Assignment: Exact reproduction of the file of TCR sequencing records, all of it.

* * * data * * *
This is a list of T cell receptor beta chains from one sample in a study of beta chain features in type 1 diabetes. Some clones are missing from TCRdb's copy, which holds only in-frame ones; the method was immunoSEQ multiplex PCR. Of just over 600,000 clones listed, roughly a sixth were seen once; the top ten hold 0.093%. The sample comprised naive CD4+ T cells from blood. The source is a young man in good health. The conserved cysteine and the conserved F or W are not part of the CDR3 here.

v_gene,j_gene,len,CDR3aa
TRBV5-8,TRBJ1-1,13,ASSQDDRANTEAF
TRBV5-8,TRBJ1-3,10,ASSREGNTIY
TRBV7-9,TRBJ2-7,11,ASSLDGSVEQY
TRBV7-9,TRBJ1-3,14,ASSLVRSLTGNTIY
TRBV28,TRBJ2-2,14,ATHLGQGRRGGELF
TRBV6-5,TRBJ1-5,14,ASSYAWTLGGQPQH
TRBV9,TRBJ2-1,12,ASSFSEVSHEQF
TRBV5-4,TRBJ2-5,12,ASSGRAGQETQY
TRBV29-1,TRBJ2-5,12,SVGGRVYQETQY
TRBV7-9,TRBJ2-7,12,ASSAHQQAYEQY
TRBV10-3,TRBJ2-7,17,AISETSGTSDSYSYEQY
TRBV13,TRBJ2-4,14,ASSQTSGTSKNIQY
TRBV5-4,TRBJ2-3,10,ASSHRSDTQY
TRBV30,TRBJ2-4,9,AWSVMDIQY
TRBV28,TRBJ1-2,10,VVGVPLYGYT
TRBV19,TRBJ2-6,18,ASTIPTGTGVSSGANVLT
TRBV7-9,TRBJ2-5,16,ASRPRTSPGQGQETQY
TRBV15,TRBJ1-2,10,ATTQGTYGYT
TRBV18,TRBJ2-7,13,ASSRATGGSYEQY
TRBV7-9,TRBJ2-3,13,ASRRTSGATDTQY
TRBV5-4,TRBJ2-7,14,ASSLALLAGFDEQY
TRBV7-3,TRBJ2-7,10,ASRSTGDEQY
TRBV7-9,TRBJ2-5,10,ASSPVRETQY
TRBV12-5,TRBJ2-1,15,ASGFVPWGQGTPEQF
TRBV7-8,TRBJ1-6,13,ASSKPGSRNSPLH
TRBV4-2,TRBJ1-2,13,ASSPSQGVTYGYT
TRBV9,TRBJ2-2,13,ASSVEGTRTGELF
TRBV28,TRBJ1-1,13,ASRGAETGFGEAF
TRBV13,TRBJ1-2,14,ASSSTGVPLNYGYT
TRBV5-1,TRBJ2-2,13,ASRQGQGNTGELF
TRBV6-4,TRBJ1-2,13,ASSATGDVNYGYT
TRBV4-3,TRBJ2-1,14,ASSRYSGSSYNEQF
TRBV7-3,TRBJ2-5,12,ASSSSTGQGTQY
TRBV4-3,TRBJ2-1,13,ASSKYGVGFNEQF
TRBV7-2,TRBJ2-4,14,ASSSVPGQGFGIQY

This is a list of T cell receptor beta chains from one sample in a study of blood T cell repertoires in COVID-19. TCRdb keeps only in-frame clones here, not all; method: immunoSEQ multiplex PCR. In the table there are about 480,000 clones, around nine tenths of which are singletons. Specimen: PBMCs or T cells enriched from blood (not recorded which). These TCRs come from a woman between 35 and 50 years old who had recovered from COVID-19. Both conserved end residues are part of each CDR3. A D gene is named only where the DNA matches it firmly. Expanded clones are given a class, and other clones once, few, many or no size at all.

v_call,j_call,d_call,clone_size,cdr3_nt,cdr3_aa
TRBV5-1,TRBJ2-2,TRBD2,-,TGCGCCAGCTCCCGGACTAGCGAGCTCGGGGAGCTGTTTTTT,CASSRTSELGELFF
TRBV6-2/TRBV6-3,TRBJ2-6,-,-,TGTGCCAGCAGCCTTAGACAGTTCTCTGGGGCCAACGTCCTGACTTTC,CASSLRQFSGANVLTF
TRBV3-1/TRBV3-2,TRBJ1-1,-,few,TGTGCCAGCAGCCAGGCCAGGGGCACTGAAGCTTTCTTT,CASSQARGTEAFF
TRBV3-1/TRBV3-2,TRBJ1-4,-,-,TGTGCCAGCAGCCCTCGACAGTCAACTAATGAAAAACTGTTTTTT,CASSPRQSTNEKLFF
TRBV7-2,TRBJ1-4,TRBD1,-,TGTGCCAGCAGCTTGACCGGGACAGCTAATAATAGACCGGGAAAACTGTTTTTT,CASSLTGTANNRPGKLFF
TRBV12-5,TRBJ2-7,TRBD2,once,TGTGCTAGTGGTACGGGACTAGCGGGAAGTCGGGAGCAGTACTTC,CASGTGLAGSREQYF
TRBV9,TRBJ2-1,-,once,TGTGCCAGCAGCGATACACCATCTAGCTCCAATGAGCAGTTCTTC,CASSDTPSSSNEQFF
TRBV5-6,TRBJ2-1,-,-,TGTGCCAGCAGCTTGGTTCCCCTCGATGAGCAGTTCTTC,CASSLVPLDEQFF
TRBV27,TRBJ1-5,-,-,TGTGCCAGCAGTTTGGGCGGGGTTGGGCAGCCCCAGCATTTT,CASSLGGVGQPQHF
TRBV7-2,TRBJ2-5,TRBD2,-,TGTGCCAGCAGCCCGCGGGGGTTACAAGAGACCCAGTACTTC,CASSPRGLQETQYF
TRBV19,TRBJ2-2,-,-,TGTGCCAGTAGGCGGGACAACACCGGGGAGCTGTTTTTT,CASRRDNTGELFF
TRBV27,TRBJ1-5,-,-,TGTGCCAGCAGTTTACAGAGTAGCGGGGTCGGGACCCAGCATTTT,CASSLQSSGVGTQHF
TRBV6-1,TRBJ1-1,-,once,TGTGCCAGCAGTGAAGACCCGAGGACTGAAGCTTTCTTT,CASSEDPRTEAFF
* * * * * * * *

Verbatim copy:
This is a list of T cell receptor beta chains from one sample in a study of beta chain features in type 1 diabetes. Some clones are missing from TCRdb's copy, which holds only in-frame ones; the method was immunoSEQ multiplex PCR. Of just over 600,000 clones listed, roughly a sixth were seen once; the top ten hold 0.093%. The sample comprised naive CD4+ T cells from blood. The source is a young man in good health. The conserved cysteine and the conserved F or W are not part of the CDR3 here.

v_gene,j_gene,len,CDR3aa
TRBV5-8,TRBJ1-1,13,ASSQDDRANTEAF
TRBV5-8,TRBJ1-3,10,ASSREGNTIY
TRBV7-9,TRBJ2-7,11,ASSLDGSVEQY
TRBV7-9,TRBJ1-3,14,ASSLVRSLTGNTIY
TRBV28,TRBJ2-2,14,ATHLGQGRRGGELF
TRBV6-5,TRBJ1-5,14,ASSYAWTLGGQPQH
TRBV9,TRBJ2-1,12,ASSFSEVSHEQF
TRBV5-4,TRBJ2-5,12,ASSGRAGQETQY
TRBV29-1,TRBJ2-5,12,SVGGRVYQETQY
TRBV7-9,TRBJ2-7,12,ASSAHQQAYEQY
TRBV10-3,TRBJ2-7,17,AISETSGTSDSYSYEQY
TRBV13,TRBJ2-4,14,ASSQTSGTSKNIQY
TRBV5-4,TRBJ2-3,10,ASSHRSDTQY
TRBV30,TRBJ2-4,9,AWSVMDIQY
TRBV28,TRBJ1-2,10,VVGVPLYGYT
TRBV19,TRBJ2-6,18,ASTIPTGTGVSSGANVLT
TRBV7-9,TRBJ2-5,16,ASRPRTSPGQGQETQY
TRBV15,TRBJ1-2,10,ATTQGTYGYT
TRBV18,TRBJ2-7,13,ASSRATGGSYEQY
TRBV7-9,TRBJ2-3,13,ASRRTSGATDTQY
TRBV5-4,TRBJ2-7,14,ASSLALLAGFDEQY
TRBV7-3,TRBJ2-7,10,ASRSTGDEQY
TRBV7-9,TRBJ2-5,10,ASSPVRETQY
TRBV12-5,TRBJ2-1,15,ASGFVPWGQGTPEQF
TRBV7-8,TRBJ1-6,13,ASSKPGSRNSPLH
TRBV4-2,TRBJ1-2,13,ASSPSQGVTYGYT
TRBV9,TRBJ2-2,13,ASSVEGTRTGELF
TRBV28,TRBJ1-1,13,ASRGAETGFGEAF
TRBV13,TRBJ1-2,14,ASSSTGVPLNYGYT
TRBV5-1,TRBJ2-2,13,ASRQGQGNTGELF
TRBV6-4,TRBJ1-2,13,ASSATGDVNYGYT
TRBV4-3,TRBJ2-1,14,ASSRYSGSSYNEQF
TRBV7-3,TRBJ2-5,12,ASSSSTGQGTQY
TRBV4-3,TRBJ2-1,13,ASSKYGVGFNEQF
TRBV7-2,TRBJ2-4,14,ASSSVPGQGFGIQY

This is a list of T cell receptor beta chains from one sample in a study of blood T cell repertoires in COVID-19. TCRdb keeps only in-frame clones here, not all; method: immunoSEQ multiplex PCR. In the table there are about 480,000 clones, around nine tenths of which are singletons. Specimen: PBMCs or T cells enriched from blood (not recorded which). These TCRs come from a woman between 35 and 50 years old who had recovered from COVID-19. Both conserved end residues are part of each CDR3. A D gene is named only where the DNA matches it firmly. Expanded clones are given a class, and other clones once, few, many or no size at all.

v_call,j_call,d_call,clone_size,cdr3_nt,cdr3_aa
TRBV5-1,TRBJ2-2,TRBD2,-,TGCGCCAGCTCCCGGACTAGCGAGCTCGGGGAGCTGTTTTTT,CASSRTSELGELFF
TRBV6-2/TRBV6-3,TRBJ2-6,-,-,TGTGCCAGCAGCCTTAGACAGTTCTCTGGGGCCAACGTCCTGACTTTC,CASSLRQFSGANVLTF
TRBV3-1/TRBV3-2,TRBJ1-1,-,few,TGTGCCAGCAGCCAGGCCAGGGGCACTGAAGCTTTCTTT,CASSQARGTEAFF
TRBV3-1/TRBV3-2,TRBJ1-4,-,-,TGTGCCAGCAGCCCTCGACAGTCAACTAATGAAAAACTGTTTTTT,CASSPRQSTNEKLFF
TRBV7-2,TRBJ1-4,TRBD1,-,TGTGCCAGCAGCTTGACCGGGACAGCTAATAATAGACCGGGAAAACTGTTTTTT,CASSLTGTANNRPGKLFF
TRBV12-5,TRBJ2-7,TRBD2,once,TGTGCTAGTGGTACGGGACTAGCGGGAAGTCGGGAGCAGTACTTC,CASGTGLAGSREQYF
TRBV9,TRBJ2-1,-,once,TGTGCCAGCAGCGATACACCATCTAGCTCCAATGAGCAGTTCTTC,CASSDTPSSSNEQFF
TRBV5-6,TRBJ2-1,-,-,TGTGCCAGCAGCTTGGTTCCCCTCGATGAGCAGTTCTTC,CASSLVPLDEQFF
TRBV27,TRBJ1-5,-,-,TGTGCCAGCAGTTTGGGCGGGGTTGGGCAGCCCCAGCATTTT,CASSLGGVGQPQHF
TRBV7-2,TRBJ2-5,TRBD2,-,TGTGCCAGCAGCCCGCGGGGGTTACAAGAGACCCAGTACTTC,CASSPRGLQETQYF
TRBV19,TRBJ2-2,-,-,TGTGCCAGTAGGCGGGACAACACCGGGGAGCTGTTTTTT,CASRRDNTGELFF
TRBV27,TRBJ1-5,-,-,TGTGCCAGCAGTTTACAGAGTAGCGGGGTCGGGACCCAGCATTTT,CASSLQSSGVGTQHF
TRBV6-1,TRBJ1-1,-,once,TGTGCCAGCAGTGAAGACCCGAGGACTGAAGCTTTCTTT,CASSEDPRTEAFF